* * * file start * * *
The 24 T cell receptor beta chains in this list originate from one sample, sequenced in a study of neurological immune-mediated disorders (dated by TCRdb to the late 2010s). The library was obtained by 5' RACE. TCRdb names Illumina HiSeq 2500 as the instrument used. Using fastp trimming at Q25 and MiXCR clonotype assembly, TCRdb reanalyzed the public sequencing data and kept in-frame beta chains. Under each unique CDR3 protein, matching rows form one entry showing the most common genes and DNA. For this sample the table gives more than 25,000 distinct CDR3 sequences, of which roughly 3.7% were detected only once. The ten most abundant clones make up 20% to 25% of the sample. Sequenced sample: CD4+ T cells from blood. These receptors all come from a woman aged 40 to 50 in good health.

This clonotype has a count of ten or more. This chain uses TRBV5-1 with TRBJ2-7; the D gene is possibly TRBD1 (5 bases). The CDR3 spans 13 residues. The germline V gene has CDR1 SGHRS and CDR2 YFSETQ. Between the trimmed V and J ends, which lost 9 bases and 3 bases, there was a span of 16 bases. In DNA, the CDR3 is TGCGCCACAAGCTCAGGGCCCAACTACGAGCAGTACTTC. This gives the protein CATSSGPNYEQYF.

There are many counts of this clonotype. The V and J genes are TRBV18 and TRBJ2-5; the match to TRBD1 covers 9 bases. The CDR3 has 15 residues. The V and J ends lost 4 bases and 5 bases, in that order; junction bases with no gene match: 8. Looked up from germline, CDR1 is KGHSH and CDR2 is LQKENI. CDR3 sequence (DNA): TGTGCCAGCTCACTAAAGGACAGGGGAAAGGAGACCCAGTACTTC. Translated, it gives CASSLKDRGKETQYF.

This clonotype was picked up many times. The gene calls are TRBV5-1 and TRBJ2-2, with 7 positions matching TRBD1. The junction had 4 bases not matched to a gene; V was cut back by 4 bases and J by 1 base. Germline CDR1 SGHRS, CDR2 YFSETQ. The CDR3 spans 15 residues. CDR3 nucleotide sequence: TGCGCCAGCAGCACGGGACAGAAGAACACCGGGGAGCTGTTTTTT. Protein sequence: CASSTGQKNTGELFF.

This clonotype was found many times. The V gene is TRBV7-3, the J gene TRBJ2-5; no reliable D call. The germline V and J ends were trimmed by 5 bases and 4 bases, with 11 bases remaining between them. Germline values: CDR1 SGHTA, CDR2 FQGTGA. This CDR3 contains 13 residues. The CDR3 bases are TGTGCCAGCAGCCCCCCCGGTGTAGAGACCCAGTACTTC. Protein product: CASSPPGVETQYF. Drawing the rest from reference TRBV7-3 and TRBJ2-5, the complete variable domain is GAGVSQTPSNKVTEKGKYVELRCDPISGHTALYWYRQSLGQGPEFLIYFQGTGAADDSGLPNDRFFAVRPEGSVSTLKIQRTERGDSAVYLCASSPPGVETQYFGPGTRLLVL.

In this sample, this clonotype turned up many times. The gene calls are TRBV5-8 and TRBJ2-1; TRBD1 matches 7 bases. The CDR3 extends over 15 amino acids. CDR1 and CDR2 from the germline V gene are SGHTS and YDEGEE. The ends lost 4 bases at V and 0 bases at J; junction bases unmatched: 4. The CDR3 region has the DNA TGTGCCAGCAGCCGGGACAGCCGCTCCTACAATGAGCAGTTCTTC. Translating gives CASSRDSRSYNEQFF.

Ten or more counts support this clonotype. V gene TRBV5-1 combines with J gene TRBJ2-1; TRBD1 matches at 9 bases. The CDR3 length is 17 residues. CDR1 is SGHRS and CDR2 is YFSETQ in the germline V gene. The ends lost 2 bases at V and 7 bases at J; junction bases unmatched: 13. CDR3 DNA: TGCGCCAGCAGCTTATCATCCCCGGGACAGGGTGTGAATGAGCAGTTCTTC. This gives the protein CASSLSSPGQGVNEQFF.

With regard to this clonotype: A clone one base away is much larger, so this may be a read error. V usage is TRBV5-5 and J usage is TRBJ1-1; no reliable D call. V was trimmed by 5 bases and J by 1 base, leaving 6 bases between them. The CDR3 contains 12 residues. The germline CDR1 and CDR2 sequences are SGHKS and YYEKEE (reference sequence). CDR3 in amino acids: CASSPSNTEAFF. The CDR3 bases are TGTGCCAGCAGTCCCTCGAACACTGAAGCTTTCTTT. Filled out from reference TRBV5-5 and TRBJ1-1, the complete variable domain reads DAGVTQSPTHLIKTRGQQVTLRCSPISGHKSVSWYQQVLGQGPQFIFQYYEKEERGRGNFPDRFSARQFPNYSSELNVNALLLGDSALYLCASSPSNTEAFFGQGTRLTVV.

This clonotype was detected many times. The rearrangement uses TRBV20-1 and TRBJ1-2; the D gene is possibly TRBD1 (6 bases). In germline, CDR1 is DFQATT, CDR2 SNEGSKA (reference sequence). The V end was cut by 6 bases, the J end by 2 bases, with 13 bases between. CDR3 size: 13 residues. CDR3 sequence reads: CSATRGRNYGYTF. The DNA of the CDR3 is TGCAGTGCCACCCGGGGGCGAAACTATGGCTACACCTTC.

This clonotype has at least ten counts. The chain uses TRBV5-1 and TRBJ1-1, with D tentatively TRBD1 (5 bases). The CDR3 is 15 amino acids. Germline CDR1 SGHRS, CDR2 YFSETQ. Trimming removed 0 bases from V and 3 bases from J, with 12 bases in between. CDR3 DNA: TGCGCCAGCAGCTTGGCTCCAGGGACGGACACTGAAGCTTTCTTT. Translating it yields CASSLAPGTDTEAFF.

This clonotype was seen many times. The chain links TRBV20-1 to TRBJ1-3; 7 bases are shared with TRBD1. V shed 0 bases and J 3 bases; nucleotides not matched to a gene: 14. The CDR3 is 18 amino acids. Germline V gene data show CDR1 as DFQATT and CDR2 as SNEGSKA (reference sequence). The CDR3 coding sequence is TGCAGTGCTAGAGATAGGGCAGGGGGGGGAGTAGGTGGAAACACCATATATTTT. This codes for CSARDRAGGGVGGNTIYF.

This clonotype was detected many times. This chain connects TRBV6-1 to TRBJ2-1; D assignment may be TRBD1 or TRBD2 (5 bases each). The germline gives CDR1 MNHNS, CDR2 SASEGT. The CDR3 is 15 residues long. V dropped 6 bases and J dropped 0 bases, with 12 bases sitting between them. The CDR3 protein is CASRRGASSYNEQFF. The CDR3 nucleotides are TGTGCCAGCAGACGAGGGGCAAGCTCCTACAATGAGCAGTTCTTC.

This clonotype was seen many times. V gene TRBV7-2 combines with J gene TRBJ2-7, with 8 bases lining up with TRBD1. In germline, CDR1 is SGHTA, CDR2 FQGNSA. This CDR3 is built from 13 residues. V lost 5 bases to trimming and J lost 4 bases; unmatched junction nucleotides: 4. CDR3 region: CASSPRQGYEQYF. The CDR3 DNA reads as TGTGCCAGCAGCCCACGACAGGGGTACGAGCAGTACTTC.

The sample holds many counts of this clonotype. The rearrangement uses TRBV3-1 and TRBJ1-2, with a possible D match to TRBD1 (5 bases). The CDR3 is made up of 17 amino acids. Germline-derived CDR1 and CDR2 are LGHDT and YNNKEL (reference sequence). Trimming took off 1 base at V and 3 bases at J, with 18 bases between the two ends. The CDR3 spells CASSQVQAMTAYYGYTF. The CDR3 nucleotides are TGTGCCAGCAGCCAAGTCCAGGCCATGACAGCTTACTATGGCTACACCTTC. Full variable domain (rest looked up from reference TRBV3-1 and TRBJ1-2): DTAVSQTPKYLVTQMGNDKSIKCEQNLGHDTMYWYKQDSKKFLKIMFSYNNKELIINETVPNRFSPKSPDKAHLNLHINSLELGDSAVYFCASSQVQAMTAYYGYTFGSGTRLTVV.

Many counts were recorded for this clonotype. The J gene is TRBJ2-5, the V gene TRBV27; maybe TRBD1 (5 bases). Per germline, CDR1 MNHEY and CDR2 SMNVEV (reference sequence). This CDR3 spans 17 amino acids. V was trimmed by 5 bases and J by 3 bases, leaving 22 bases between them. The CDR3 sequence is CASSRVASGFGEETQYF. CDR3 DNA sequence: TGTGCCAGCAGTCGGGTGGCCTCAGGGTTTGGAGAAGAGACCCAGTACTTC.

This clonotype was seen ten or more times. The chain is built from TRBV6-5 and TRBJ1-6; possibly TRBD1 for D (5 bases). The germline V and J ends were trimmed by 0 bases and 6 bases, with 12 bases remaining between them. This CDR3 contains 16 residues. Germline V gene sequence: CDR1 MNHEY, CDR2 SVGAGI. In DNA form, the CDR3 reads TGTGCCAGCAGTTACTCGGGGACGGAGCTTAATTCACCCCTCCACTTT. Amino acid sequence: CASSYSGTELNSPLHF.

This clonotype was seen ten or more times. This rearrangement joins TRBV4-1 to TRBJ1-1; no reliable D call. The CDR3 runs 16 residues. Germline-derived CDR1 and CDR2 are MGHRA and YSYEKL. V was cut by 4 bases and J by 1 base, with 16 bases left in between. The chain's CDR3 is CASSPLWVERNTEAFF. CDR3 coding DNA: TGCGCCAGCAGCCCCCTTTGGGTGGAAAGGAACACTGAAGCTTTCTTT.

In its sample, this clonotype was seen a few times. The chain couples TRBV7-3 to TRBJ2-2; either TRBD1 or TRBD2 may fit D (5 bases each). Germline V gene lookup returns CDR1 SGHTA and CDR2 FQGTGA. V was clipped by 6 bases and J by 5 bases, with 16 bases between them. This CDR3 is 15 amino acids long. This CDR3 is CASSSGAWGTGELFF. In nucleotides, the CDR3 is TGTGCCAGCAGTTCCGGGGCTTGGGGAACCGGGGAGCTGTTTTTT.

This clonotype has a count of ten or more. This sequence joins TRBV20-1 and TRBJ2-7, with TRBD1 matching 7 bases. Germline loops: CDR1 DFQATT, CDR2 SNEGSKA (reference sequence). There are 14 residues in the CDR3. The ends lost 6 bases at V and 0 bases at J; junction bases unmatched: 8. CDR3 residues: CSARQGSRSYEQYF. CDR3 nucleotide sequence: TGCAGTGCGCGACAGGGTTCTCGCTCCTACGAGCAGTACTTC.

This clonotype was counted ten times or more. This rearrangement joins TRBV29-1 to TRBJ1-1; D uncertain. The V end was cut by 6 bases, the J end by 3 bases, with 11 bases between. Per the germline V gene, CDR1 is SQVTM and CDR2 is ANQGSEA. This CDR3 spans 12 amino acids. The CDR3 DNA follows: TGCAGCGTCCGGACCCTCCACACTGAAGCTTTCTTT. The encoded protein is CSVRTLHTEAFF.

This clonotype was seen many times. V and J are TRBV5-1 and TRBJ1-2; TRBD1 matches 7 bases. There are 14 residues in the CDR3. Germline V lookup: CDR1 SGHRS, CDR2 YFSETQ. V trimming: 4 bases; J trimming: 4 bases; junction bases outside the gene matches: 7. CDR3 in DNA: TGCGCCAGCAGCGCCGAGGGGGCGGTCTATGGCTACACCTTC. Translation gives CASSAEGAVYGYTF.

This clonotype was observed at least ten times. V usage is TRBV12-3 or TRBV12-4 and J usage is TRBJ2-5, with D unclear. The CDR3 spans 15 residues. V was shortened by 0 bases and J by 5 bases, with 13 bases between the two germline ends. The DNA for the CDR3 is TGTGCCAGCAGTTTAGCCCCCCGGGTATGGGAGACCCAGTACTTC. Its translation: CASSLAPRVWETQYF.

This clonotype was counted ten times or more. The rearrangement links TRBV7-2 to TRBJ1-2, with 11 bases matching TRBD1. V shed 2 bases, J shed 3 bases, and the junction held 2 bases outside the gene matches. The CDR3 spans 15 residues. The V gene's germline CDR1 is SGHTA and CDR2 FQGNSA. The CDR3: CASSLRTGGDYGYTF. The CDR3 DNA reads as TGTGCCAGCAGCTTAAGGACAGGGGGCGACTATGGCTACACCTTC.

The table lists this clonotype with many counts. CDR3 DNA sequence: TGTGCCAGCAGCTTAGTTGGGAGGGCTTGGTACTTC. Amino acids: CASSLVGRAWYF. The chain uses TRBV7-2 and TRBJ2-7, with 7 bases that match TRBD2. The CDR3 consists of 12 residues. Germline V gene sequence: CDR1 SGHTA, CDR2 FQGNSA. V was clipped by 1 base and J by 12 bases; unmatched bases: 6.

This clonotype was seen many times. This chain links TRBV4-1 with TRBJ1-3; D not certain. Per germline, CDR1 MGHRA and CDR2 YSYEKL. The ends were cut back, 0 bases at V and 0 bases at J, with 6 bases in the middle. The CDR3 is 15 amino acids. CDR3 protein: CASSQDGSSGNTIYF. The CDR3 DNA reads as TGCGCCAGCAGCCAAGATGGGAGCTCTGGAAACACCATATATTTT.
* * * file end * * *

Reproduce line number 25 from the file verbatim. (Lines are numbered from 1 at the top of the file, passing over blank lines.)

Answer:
This clonotype was seen many times. This chain links TRBV4-1 with TRBJ1-3; D not certain. Per germline, CDR1 MGHRA and CDR2 YSYEKL. The ends were cut back, 0 bases at V and 0 bases at J, with 6 bases in the middle. The CDR3 is 15 amino acids. CDR3 protein: CASSQDGSSGNTIYF. The CDR3 DNA reads as TGCGCCAGCAGCCAAGATGGGAGCTCTGGAAACACCATATATTTT.